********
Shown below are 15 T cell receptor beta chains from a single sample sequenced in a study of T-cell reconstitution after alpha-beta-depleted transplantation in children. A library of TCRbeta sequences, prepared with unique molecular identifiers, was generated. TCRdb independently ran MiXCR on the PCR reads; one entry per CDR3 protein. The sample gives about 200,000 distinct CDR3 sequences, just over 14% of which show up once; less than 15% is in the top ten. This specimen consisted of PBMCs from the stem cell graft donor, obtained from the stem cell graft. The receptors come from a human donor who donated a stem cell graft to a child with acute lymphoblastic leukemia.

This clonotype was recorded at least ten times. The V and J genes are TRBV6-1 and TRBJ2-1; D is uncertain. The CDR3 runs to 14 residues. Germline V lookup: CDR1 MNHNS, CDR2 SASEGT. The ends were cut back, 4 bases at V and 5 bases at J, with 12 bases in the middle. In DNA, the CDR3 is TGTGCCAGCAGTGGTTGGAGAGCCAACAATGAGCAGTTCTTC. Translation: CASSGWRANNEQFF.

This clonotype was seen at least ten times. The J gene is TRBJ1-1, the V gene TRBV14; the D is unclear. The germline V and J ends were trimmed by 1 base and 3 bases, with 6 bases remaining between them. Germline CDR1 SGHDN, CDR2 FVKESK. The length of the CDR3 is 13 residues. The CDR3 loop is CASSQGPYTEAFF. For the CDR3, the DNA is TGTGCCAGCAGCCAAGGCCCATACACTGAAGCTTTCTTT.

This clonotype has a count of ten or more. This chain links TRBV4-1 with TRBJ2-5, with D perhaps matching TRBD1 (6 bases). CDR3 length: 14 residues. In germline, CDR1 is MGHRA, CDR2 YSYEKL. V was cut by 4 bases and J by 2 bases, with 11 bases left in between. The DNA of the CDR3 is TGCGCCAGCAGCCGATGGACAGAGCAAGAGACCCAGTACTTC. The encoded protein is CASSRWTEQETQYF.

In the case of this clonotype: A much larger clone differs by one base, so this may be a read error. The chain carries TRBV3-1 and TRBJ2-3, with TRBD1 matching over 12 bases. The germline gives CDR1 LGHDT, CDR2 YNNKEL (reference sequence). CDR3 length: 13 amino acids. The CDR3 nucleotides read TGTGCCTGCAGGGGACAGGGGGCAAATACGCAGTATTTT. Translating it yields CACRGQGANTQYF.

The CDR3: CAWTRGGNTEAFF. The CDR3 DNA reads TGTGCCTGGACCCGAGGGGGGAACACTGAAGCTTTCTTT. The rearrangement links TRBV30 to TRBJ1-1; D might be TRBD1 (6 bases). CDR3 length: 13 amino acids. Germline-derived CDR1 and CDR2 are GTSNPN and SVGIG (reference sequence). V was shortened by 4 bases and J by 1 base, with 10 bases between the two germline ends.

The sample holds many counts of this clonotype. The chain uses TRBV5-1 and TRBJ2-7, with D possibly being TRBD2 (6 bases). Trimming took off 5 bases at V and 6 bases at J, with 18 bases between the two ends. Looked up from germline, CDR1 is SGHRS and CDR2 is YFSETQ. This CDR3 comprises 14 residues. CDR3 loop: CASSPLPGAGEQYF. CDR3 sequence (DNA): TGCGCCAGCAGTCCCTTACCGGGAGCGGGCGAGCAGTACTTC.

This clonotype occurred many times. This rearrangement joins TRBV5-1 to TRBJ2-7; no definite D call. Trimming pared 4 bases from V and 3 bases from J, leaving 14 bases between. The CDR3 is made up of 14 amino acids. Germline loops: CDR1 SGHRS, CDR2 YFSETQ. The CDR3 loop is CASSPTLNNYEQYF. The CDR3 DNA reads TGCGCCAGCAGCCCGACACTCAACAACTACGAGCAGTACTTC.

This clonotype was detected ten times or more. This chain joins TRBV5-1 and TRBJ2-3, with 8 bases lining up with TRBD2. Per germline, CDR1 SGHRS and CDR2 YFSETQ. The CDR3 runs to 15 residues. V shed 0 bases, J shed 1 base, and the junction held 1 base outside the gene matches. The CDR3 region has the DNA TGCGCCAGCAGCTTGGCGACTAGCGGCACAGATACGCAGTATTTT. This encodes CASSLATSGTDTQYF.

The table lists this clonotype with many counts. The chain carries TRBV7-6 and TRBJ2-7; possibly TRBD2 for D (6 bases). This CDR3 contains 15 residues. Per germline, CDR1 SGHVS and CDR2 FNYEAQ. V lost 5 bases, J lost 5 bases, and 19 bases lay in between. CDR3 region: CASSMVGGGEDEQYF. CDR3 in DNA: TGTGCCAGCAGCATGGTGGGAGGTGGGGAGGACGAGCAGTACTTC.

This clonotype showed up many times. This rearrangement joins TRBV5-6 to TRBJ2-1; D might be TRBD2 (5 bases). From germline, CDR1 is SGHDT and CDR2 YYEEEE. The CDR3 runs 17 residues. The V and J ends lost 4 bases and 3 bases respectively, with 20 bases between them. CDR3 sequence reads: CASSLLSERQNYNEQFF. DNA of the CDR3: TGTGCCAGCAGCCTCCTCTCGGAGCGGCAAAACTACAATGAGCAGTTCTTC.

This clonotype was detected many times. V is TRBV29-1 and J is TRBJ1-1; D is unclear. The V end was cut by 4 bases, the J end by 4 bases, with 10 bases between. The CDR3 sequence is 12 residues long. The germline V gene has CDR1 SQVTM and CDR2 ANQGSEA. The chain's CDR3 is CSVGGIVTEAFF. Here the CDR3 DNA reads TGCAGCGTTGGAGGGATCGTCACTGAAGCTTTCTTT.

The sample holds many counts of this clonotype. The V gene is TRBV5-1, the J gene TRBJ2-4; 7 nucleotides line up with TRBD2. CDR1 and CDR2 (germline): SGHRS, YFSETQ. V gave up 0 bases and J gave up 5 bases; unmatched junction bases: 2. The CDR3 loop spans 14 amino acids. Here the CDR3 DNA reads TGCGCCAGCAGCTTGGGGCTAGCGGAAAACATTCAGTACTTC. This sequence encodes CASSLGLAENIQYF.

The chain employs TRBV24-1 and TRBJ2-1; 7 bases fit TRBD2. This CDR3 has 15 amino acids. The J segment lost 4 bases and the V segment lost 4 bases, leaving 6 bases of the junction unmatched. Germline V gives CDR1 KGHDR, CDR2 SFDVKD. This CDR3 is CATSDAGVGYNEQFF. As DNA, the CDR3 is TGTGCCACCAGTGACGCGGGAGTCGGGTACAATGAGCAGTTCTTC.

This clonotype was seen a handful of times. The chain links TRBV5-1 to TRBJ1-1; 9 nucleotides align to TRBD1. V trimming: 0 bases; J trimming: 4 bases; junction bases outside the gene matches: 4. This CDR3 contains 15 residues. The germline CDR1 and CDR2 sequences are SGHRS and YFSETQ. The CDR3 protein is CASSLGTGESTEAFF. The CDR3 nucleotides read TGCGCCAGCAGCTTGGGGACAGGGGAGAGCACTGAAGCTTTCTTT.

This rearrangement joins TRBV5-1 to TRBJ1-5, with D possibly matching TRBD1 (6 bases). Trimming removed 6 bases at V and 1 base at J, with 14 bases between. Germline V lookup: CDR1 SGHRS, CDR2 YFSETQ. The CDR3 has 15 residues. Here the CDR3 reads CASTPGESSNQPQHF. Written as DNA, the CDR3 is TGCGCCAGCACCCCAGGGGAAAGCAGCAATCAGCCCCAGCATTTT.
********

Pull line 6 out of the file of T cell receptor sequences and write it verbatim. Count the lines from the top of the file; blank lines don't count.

The CDR3: CAWTRGGNTEAFF. The CDR3 DNA reads TGTGCCTGGACCCGAGGGGGGAACACTGAAGCTTTCTTT. The rearrangement links TRBV30 to TRBJ1-1; D might be TRBD1 (6 bases). CDR3 length: 13 amino acids. Germline-derived CDR1 and CDR2 are GTSNPN and SVGIG (reference sequence). V was shortened by 4 bases and J by 1 base, with 10 bases between the two germline ends.